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Best Panda Habitats Outside Current Nature Reserves, Study Finds
Pandas in captivity at the China Center for Research and Conservation of the Giant Panda in Wolong eat nutritious bars in addition to bamboo.
Credit: Sue Nichols, Michigan State University

Much effort and resources have been used to protect the endangered giant panda, but much of the best habitat for these iconic bears is outside of the nature reserves where pandas actually live, new research shows.

Researchers hope the new findings will help conservation efforts aimed at protecting pandas and increasing their numbers.

"This research can help the Chinese government and international non-governmental organizations develop comprehensive strategic plans for more effective conservation of the panda," said Jianguo "Jack" Liu of Michigan State University.

The giant panda is the rarest member of the bear family. Panda once ranged throughout most of China, northern Vietnam and northern Myanmar.

Today, fewer than 1,600 giant pandas live in the wild in three Chinese provinces: Gansu, Shaanxi and Sichuan.

Human actions including logging , residential development and the expansion of farming are considered the main reasons for the dramatic contraction of the giant panda's habitat.

The research team developed habitat models using geographical and environmental information gathered by satellites overlaid with information on panda occurrence. After analyzing the six mountain regions in the three provinces where pandas are known to live, the scientists developed a habitat suitability index for the entire 48,328-square-mile (125,168-square-kilometer) area.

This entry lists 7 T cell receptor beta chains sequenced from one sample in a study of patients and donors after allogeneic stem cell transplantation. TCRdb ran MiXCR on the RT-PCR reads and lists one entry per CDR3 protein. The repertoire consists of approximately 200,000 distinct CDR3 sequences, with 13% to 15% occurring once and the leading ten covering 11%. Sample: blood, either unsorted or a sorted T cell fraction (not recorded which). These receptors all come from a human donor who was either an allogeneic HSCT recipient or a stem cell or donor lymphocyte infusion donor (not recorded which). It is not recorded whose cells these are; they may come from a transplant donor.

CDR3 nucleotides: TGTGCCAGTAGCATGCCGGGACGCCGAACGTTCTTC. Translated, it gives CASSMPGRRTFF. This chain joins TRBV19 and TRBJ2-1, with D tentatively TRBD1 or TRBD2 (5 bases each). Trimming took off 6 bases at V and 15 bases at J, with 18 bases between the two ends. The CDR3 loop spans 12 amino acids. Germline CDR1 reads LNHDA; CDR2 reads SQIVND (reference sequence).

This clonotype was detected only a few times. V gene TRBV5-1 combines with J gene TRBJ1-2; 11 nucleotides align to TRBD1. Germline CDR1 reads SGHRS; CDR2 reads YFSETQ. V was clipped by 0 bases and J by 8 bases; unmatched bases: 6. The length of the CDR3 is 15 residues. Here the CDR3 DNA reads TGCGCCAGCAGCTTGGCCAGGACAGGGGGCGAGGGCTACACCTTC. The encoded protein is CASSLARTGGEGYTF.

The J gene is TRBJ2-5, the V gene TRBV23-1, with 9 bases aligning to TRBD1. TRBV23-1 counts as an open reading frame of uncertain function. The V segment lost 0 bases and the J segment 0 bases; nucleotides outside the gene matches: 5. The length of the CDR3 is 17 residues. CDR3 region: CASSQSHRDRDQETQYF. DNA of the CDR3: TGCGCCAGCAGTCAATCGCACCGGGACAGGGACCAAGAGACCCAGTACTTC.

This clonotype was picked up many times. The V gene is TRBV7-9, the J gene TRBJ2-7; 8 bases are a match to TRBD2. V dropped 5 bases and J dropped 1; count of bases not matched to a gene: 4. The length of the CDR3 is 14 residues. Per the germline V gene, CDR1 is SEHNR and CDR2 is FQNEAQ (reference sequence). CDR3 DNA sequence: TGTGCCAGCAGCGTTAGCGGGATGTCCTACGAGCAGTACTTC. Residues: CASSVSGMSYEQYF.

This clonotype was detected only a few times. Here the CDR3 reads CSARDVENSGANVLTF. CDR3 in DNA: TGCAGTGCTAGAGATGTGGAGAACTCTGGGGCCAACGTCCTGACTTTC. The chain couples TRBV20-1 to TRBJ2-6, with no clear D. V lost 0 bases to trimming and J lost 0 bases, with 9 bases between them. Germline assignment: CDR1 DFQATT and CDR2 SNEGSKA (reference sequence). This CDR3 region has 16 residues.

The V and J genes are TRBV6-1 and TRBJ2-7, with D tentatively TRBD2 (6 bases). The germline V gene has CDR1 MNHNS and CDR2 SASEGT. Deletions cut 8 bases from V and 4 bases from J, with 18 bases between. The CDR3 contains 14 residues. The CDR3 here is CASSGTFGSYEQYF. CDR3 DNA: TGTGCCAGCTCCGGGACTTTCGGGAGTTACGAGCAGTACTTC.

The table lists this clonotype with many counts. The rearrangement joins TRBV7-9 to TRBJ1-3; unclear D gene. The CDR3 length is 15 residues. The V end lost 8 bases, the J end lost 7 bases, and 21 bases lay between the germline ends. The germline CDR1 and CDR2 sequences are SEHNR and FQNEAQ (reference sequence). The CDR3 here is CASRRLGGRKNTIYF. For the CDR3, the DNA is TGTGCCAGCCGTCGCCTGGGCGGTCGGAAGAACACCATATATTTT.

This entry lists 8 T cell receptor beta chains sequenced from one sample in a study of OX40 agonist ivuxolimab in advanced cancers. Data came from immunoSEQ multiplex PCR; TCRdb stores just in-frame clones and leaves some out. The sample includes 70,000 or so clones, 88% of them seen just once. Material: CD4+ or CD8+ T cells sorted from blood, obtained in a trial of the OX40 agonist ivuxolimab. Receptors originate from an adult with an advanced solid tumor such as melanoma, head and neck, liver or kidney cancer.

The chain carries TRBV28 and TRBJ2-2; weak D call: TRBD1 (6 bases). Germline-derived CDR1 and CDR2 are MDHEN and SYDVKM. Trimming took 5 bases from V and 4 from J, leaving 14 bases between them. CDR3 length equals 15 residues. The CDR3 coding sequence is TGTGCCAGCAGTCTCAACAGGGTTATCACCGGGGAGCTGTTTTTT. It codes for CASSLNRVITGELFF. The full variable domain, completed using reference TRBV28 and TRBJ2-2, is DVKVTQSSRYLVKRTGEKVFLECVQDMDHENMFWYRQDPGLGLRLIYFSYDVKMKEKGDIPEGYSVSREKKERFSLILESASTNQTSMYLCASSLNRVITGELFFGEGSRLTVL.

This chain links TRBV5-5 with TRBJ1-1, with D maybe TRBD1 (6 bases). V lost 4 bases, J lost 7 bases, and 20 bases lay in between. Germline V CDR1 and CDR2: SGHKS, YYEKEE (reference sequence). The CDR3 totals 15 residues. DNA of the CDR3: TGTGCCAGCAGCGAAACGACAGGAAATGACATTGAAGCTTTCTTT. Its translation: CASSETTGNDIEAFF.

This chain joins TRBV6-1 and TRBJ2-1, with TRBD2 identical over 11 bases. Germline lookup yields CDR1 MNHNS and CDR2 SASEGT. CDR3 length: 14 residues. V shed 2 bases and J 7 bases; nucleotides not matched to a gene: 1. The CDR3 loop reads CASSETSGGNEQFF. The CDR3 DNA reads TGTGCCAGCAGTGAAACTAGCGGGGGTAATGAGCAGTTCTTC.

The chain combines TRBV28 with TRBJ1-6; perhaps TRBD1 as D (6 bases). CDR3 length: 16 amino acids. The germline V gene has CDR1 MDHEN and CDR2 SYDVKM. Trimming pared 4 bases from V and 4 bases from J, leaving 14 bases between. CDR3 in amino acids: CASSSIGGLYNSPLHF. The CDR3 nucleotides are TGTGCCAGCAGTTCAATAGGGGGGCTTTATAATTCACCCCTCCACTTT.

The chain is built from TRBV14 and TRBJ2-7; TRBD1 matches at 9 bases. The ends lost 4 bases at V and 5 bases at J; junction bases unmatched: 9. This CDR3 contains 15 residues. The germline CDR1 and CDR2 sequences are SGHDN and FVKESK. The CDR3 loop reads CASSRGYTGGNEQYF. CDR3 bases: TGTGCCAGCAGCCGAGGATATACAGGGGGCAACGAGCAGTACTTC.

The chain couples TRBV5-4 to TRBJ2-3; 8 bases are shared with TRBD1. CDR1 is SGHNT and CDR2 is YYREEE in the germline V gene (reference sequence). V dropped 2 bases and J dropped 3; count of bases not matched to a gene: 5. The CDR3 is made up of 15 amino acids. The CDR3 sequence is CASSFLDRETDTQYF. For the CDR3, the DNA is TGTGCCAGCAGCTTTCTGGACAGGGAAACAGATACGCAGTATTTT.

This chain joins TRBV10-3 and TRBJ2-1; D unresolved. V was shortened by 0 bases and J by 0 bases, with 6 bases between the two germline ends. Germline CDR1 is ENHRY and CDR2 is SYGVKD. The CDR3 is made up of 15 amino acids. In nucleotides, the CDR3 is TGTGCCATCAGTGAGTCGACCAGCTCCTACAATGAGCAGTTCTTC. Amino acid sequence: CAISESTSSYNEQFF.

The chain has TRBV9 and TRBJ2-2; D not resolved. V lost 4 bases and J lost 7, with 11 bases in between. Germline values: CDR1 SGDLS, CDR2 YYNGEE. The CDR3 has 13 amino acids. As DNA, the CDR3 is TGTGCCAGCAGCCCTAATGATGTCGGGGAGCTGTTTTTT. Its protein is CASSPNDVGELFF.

"Overall, about 40 percent of the suitable habitat for pandas is inside the nature reserves," said research team member Andrés Viña, a specialist at MSU's Center for Systems Integration and Sustainability (CSIS), which Liu directs. "Our model also identified potentially suitable habitat outside the currently accepted geographic range of the panda."

The range-wide habitat analysis model gives governments and other agencies a new tool as they develop conservation strategies and priorities not only for pandas but also for many other endangered species.

"The Chinese government plans to add approximately 69,500 square miles [180,000 square km] of land to the country's nature reserve system between 2010 and 2020," said research team member Zhiyun Ouyang, director of the Lab of Urban and Regional Ecology at the Chinese Academy of Sciences in Beijing. "So opportunities exist to create new reserves, to expand existing reserves and to create corridors that increase the connectivity among the reserves. On the basis of our results, we suggest some new areas to be included in China's nature reserve system."

The research, detailed in the journal Biological Conservation, was supported by the Michigan Agricultural Experiment Station, the National Science Foundation, NASA and the National Natural Science Foundation of China.